only list interfaces of the given type.

              Note that the type name is not checked against the list of supported types -
              instead it is sent as-is to the kernel. Later it is used to filter the returned
              interface list by comparing it with the relevant attribute in case the kernel
              didn't filter already. Therefore any string is accepted, but may lead to empty
              output.

       up     only list running interfaces.

       dynamic and permanent
              (IPv6 only) only list addresses installed due to stateless address configuration or
              only list permanent (not dynamic) addresses. These two flags are inverses of each
              other, so -dynamic is equal to permanent and -permanent is equal to dynamic.

       tentative
              (IPv6 only) only list addresses which have not yet passed duplicate address
              detection.

       -tentative
              (IPv6 only) only list addresses which are not in the process of duplicate address
              detection currently.

       deprecated
              (IPv6 only) only list deprecated addresses.

       -deprecated
              (IPv6 only) only list addresses not being deprecated.

       dadfailed
              (IPv6 only) only list addresses which have failed duplicate address detection.

       -dadfailed
              (IPv6 only) only list addresses which have not failed duplicate address detection.

       temporary or secondary
              List temporary IPv6 or secondary IPv4 addresses only. The Linux kernel shares a
              single bit for those, so they are actually aliases for each other although the
              meaning differs depending on address family.

       -temporary or -secondary
              These flags are aliases for primary.

       primary
              List only primary addresses, in IPv6 exclude temporary ones. This flag is the
              inverse of temporary and secondary.

       -primary
              This is an alias for temporary or secondary.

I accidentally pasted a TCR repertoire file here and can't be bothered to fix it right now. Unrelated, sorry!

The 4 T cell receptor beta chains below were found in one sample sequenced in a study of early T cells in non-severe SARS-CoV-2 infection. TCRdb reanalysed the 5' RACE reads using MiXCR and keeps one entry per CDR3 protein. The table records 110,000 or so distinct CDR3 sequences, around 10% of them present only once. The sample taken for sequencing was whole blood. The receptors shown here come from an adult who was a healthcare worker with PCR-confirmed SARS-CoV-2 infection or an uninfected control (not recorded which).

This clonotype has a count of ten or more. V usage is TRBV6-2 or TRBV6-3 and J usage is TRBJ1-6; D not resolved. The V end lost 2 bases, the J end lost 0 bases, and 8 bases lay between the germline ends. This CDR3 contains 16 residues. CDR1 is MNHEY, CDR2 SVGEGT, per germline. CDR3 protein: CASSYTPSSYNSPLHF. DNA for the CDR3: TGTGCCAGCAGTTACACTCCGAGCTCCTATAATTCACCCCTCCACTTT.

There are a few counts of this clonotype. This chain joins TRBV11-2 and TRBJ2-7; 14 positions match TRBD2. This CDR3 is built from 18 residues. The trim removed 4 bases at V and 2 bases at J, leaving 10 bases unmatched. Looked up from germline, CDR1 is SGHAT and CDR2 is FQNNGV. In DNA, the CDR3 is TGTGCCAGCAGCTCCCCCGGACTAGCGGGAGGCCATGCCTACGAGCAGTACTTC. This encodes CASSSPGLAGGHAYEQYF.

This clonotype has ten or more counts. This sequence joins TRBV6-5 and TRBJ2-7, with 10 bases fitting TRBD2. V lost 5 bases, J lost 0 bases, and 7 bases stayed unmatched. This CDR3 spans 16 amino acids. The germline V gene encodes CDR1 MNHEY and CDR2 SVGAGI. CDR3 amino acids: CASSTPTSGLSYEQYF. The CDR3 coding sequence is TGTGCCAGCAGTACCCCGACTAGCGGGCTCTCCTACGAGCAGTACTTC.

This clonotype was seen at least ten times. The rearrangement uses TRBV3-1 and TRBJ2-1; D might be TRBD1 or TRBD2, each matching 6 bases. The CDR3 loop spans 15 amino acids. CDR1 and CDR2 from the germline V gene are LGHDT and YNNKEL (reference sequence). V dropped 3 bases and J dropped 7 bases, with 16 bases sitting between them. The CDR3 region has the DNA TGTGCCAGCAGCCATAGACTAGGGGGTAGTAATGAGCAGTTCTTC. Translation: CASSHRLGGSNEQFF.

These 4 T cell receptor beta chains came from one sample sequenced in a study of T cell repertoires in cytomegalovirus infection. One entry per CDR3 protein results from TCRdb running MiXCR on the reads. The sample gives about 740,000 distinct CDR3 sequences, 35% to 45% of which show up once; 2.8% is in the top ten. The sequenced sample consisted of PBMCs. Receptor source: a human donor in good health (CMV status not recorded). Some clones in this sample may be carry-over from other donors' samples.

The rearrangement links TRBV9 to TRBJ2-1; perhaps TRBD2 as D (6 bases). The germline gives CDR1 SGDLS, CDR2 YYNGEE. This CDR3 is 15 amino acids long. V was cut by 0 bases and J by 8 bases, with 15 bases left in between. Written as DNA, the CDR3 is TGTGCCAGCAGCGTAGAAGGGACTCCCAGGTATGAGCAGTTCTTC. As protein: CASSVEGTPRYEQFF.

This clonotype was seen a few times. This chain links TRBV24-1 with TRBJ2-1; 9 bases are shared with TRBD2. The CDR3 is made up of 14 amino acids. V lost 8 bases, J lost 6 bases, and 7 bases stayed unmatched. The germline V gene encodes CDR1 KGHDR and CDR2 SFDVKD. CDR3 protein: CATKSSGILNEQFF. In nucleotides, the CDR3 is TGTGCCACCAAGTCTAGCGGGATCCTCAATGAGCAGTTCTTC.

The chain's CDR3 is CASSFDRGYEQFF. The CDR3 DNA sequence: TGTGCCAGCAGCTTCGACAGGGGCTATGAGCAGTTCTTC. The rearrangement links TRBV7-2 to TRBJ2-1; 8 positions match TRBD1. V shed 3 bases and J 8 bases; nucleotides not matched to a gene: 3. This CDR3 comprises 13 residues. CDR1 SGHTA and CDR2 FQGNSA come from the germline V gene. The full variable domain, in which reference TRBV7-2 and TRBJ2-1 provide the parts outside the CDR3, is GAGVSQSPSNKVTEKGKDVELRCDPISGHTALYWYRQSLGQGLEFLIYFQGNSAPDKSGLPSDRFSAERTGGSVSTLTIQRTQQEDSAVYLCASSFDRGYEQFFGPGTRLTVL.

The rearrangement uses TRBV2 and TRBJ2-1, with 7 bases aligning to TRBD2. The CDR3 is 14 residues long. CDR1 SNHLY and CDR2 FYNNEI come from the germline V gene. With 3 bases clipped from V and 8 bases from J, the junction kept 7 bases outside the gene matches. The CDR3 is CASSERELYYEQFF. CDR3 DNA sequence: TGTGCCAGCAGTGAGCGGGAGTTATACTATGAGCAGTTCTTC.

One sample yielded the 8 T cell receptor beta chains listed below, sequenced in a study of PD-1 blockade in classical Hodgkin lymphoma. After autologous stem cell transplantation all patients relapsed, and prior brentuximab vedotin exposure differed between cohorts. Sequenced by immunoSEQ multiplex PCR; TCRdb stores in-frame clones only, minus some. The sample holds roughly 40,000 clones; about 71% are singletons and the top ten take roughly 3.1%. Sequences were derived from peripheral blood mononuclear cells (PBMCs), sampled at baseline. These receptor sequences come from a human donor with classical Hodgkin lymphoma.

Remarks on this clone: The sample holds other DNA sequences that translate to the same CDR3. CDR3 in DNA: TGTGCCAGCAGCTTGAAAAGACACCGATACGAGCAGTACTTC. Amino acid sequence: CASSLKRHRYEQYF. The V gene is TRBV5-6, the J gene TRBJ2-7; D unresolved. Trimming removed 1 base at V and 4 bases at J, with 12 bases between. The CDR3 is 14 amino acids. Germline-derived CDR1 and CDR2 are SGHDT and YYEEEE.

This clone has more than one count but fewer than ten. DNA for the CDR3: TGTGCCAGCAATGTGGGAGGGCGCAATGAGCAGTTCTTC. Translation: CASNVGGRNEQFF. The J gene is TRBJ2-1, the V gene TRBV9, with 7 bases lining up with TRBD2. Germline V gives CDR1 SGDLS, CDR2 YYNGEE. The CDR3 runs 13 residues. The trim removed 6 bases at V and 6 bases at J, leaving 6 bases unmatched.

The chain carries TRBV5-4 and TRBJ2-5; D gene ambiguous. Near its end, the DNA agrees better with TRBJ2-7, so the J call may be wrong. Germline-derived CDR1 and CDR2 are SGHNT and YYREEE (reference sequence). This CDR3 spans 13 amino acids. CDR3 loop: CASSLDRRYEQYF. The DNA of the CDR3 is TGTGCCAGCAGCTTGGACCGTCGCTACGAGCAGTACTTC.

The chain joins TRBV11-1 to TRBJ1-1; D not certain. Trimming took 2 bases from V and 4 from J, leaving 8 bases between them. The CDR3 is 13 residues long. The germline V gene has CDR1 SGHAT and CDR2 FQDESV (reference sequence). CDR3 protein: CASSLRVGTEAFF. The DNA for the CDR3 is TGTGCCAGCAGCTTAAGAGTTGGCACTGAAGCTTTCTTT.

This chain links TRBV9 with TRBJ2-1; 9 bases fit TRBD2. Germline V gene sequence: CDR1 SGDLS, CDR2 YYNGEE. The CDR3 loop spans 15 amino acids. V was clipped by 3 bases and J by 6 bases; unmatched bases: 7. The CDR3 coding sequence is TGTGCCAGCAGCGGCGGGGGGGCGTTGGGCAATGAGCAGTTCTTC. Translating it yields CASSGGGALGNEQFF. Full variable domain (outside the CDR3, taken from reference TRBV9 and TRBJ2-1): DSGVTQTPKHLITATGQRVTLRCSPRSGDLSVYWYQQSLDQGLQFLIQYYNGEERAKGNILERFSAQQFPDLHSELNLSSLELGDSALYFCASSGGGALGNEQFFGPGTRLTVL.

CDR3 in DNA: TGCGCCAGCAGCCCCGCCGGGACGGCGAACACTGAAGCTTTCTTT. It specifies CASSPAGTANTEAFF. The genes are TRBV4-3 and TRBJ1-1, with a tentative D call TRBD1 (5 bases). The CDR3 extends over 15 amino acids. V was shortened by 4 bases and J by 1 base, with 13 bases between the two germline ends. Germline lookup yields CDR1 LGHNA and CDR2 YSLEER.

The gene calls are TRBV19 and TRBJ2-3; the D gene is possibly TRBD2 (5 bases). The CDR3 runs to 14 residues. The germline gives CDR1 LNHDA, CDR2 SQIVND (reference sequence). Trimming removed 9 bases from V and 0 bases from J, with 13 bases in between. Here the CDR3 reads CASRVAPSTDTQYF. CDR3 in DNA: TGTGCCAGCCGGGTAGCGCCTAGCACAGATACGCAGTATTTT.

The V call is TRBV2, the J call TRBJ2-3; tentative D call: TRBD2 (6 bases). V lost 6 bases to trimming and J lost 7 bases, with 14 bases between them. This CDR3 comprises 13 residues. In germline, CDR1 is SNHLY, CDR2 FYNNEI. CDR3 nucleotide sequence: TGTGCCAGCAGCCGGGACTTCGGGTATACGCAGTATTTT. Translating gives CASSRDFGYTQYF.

ip address flush - flush protocol addresses
       This command flushes the protocol addresses selected by some criteria.

       This command has the same arguments as show except that type and master selectors are not
       supported.  Another difference is that it does not run when no arguments are given.

       Warning: This command and other flush commands are unforgiving. They will cruelly purge
       all the addresses.

       With the -statistics option, the command becomes verbose. It prints out the number of
       deleted addresses and the number of rounds made to flush the address list.  If this option
       is given twice, ip address flush also dumps all the deleted addresses in the format
       described in the previous subsection.

EXAMPLES

       ip address show
           Shows IPv4 and IPv6 addresses assigned to all network interfaces. The 'show'
           subcommand can be omitted.

       ip address show up
           Same as above except that only addresses assigned to active network interfaces are
           shown.

       ip address show dev eth0
           Shows IPv4 and IPv6 addresses assigned to network interface eth0.

       ip address add 2001:0db8:85a3::0370:7334/64 dev eth1
           Adds an IPv6 address to network interface eth1.

       ip address delete 2001:0db8:85a3::0370:7334/64 dev eth1
           Delete the IPv6 address added above.

       ip address flush dev eth4 scope global
           Removes all global IPv4 and IPv6 addresses from device eth4. Without 'scope global' it
           would remove all addresses including IPv6 link-local ones.

SEE ALSO

       ip(8)

AUTHOR

       Original Manpage by Michail Litvak <mci@owl.openwall.com>